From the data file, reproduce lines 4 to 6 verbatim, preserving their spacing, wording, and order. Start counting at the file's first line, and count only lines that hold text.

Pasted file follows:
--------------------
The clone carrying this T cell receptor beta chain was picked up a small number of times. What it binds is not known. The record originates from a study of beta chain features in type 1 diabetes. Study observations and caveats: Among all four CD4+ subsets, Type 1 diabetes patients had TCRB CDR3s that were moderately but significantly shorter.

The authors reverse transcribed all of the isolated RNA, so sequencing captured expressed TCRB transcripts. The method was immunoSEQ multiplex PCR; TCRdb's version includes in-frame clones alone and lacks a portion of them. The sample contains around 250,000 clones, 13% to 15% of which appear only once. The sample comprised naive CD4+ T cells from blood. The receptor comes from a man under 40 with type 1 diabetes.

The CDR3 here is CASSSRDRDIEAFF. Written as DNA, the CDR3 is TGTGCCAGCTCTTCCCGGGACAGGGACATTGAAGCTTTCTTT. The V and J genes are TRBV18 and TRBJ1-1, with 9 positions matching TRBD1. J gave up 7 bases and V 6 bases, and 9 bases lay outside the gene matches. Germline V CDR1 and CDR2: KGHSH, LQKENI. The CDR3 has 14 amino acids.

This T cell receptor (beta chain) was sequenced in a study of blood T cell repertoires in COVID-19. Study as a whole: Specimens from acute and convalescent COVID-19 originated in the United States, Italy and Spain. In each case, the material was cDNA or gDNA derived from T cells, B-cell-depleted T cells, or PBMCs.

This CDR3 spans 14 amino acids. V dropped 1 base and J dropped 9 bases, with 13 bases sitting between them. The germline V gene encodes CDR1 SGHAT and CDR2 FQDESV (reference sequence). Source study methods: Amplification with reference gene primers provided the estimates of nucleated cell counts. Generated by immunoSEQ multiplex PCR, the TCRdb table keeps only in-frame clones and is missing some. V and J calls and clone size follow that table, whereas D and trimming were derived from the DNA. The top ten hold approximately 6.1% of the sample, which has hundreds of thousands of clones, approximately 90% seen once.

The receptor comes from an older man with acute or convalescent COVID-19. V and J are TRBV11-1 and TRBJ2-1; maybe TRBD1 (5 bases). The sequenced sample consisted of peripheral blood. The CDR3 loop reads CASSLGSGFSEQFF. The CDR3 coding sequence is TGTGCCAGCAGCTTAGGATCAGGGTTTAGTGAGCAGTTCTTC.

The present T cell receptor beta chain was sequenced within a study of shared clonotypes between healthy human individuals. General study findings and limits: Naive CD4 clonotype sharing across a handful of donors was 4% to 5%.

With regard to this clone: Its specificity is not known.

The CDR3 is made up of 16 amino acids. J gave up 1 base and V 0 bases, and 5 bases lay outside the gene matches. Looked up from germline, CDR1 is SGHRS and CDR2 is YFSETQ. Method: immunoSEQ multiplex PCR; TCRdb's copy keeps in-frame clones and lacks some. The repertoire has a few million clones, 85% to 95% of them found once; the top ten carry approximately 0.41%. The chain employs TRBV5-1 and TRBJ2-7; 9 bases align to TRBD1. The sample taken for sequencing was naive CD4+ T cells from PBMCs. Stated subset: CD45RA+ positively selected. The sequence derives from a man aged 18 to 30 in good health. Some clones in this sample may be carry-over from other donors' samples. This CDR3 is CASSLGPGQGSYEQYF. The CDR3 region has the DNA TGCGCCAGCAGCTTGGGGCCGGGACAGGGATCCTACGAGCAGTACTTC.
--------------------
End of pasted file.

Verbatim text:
This T cell receptor (beta chain) was sequenced in a study of blood T cell repertoires in COVID-19. Study as a whole: Specimens from acute and convalescent COVID-19 originated in the United States, Italy and Spain. In each case, the material was cDNA or gDNA derived from T cells, B-cell-depleted T cells, or PBMCs.

This CDR3 spans 14 amino acids. V dropped 1 base and J dropped 9 bases, with 13 bases sitting between them. The germline V gene encodes CDR1 SGHAT and CDR2 FQDESV (reference sequence). Source study methods: Amplification with reference gene primers provided the estimates of nucleated cell counts. Generated by immunoSEQ multiplex PCR, the TCRdb table keeps only in-frame clones and is missing some. V and J calls and clone size follow that table, whereas D and trimming were derived from the DNA. The top ten hold approximately 6.1% of the sample, which has hundreds of thousands of clones, approximately 90% seen once.

The receptor comes from an older man with acute or convalescent COVID-19. V and J are TRBV11-1 and TRBJ2-1; maybe TRBD1 (5 bases). The sequenced sample consisted of peripheral blood. The CDR3 loop reads CASSLGSGFSEQFF. The CDR3 coding sequence is TGTGCCAGCAGCTTAGGATCAGGGTTTAGTGAGCAGTTCTTC.